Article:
With Nathaniel Mackey’s fifth collection of poems, Nod House, we witness a confluence of music and meaning unprecedented in American poetry. Mackey’s art continues to push the envelope of what is possible to map and remap through words in sounds and sounds in words. Picking up from the Republic of Nub’s disintegration at the end of his previous collection — the National Book Award-winning Splay Anthem — we follow a traveler and a tribe of travelers ensconced in myth and history as Mackey continues to weave his precisely measured music with two ongoing serial poems, Song of the Andoumboulou and “Mu”. The collection is divided into two sections, both titled “Quag,” and it is this double Quag in which the tribe is exiled––worlds within alternate worlds where names and places are ever shifting, and dreamlessness reigns. From the pyramids to the projects, Ivory Coast to Lone Coast, Lagos to Stick City, amidst chorusing horns and star-spar lightning, Nod House unfolds as gorgeous eulogy and mourning song.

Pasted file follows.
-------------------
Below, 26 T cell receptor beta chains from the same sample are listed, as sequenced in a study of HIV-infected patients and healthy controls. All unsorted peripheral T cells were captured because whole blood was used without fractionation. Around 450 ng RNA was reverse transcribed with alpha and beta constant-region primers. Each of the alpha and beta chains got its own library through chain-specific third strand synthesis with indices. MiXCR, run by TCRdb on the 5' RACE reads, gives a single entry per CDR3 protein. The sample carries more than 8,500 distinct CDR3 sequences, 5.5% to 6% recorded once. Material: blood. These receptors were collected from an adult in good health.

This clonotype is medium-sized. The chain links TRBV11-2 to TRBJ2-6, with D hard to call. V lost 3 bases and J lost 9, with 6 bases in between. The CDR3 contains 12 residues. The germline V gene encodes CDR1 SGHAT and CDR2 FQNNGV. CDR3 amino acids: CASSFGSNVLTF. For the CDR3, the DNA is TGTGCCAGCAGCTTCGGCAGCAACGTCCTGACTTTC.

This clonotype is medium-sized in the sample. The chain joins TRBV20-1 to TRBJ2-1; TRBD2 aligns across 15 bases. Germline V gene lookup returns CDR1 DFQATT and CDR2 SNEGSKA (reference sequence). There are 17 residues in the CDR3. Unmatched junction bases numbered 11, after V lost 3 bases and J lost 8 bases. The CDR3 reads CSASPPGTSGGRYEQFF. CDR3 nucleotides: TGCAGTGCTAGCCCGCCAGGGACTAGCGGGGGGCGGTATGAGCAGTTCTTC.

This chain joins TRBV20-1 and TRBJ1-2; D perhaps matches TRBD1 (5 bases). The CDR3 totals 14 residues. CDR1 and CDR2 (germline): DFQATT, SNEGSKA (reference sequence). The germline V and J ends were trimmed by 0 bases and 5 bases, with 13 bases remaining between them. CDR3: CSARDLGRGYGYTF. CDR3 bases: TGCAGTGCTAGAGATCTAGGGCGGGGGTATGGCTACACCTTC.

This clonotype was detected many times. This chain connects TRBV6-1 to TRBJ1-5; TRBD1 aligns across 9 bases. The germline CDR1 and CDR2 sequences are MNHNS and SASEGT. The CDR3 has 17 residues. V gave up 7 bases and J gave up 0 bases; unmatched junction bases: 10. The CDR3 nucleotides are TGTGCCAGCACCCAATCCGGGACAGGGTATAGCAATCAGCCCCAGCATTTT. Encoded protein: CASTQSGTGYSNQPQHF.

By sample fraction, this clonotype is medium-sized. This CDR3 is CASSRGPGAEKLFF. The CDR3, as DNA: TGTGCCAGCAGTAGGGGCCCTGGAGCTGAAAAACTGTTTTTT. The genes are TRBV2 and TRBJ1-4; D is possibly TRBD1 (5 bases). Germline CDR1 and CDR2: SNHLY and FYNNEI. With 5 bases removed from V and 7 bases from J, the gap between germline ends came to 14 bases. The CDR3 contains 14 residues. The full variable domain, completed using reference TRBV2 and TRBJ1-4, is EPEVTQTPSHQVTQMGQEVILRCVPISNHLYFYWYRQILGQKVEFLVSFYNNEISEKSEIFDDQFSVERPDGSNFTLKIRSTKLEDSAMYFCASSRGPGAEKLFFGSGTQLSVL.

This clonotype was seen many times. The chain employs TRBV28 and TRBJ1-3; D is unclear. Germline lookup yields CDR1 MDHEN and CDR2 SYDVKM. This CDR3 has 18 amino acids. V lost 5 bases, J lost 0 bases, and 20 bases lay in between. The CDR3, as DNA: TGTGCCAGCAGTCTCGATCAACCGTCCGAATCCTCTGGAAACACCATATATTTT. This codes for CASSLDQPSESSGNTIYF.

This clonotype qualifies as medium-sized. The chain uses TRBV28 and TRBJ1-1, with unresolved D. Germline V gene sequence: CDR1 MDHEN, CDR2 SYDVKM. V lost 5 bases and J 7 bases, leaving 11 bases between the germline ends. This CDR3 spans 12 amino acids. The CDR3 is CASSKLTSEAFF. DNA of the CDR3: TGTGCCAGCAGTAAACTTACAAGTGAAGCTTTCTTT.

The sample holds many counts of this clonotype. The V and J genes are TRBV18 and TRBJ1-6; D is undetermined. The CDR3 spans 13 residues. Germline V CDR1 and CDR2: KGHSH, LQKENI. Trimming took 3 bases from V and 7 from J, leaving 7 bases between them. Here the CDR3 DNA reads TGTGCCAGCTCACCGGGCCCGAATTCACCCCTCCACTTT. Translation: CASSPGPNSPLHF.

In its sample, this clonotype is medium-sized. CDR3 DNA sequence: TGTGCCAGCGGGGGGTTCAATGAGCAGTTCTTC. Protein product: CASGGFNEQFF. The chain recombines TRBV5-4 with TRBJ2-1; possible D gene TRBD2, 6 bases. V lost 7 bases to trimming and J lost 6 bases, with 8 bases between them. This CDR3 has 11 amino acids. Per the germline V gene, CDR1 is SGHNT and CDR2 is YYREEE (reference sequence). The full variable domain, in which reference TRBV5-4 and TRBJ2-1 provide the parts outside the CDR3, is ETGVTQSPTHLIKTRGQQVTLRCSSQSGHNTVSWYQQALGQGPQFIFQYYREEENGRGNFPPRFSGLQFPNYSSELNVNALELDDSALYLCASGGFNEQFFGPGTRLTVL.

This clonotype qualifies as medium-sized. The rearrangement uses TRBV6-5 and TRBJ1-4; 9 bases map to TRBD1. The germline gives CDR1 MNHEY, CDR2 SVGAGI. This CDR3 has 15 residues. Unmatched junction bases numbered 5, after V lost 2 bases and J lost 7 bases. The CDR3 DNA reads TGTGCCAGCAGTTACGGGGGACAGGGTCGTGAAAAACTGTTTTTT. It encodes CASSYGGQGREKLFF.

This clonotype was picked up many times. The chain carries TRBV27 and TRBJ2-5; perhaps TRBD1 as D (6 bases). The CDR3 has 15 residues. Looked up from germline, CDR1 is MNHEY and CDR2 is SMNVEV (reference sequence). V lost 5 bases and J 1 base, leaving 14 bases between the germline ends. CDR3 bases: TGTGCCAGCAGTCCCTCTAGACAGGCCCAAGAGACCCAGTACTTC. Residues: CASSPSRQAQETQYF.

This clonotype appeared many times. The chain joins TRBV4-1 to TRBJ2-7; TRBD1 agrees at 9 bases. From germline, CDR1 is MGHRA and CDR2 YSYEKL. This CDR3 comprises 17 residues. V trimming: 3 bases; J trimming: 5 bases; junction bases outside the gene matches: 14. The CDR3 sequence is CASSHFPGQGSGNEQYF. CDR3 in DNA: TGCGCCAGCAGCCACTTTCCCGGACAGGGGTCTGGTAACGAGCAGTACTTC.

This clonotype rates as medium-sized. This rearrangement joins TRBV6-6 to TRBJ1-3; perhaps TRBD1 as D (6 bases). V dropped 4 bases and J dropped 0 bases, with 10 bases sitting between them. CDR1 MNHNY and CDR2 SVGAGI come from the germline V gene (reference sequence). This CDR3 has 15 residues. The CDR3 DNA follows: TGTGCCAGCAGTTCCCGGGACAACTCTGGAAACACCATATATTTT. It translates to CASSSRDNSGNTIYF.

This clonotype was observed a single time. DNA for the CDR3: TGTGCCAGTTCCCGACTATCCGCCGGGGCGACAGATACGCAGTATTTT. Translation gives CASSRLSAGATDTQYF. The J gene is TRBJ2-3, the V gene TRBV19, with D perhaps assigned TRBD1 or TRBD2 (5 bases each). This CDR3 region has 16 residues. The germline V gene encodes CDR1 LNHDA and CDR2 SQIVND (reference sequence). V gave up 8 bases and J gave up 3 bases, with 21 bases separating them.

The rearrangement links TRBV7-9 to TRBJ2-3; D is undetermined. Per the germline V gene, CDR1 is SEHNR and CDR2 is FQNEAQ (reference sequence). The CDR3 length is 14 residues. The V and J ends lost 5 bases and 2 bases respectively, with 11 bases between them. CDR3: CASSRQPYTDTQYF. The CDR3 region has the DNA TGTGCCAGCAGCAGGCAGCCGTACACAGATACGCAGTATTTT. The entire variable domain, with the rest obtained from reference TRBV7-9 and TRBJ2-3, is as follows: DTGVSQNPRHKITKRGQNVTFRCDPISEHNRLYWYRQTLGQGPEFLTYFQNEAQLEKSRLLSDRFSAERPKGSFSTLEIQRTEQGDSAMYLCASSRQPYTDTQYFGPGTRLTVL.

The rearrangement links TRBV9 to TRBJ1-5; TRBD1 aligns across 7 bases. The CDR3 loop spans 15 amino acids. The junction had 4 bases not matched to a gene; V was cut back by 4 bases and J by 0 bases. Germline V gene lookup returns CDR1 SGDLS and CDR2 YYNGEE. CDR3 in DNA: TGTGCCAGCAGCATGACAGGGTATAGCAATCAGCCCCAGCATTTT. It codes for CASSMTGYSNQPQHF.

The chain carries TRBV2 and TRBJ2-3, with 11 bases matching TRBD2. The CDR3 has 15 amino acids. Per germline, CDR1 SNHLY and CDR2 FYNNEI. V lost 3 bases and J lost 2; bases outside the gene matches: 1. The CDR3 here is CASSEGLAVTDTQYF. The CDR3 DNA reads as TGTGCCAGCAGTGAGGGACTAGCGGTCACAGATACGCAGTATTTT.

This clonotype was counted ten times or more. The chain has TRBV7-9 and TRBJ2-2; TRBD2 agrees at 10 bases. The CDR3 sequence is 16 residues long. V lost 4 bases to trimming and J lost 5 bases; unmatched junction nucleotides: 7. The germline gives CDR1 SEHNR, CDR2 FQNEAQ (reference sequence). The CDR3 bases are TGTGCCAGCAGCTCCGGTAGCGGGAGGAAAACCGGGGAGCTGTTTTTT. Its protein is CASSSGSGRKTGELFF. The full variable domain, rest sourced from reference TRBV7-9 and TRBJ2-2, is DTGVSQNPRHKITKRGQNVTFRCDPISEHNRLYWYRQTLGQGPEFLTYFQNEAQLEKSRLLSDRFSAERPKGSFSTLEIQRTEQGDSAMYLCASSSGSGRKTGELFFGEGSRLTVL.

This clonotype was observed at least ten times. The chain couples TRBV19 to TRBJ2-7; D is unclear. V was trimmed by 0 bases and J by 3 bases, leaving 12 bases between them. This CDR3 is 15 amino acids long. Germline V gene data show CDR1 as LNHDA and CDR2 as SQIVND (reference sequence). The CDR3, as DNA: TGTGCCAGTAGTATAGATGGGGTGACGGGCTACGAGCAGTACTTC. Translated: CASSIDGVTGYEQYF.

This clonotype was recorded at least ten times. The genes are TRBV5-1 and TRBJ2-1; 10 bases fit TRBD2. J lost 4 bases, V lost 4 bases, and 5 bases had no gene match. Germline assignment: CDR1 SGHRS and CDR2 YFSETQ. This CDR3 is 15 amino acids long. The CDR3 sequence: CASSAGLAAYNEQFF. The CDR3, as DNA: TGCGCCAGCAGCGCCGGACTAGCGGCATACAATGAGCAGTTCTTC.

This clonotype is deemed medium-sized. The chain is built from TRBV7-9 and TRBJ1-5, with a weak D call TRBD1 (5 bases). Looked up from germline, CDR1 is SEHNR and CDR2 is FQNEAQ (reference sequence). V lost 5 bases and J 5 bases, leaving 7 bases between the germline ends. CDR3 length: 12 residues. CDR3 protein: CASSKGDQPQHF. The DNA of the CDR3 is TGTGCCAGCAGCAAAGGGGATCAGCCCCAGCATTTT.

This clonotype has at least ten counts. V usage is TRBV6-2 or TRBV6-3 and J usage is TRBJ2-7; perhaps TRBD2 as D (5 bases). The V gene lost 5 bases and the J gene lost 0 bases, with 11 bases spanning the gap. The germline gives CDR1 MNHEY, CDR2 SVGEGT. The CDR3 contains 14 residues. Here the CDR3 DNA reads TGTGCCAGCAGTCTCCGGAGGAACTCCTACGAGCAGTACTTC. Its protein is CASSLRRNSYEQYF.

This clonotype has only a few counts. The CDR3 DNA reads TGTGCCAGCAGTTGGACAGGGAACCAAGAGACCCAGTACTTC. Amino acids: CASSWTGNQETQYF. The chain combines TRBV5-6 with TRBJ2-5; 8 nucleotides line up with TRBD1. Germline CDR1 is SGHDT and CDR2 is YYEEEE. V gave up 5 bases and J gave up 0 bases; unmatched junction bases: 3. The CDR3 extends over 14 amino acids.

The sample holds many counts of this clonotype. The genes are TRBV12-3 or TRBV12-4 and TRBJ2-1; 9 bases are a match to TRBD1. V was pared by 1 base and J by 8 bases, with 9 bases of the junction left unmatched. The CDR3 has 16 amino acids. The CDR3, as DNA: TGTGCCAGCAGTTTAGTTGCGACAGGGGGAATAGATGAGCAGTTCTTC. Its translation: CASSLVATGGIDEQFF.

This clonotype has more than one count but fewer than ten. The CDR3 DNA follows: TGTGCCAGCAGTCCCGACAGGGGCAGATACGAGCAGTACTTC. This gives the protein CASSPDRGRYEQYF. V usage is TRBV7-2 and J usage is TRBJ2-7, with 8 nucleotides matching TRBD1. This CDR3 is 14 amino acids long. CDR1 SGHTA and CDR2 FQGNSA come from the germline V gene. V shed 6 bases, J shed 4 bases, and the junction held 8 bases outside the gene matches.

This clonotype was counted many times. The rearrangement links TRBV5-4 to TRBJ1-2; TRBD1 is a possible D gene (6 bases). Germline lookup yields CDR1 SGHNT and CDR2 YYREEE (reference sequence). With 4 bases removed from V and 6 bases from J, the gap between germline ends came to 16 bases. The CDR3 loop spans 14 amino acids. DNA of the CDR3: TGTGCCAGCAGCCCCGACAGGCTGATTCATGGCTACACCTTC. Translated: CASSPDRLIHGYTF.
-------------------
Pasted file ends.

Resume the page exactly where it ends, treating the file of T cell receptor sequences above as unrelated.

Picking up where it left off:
The pleasure of the book comes from its descriptive daring.
—The New Yorker
In both Song of the Andoumboulou and ‘Mu,’ Mackey describes the music he hears––its history, players, sounds. But more often than not he transposes the music he hears into words, channeling the spirit, re-incarnating it into the English language.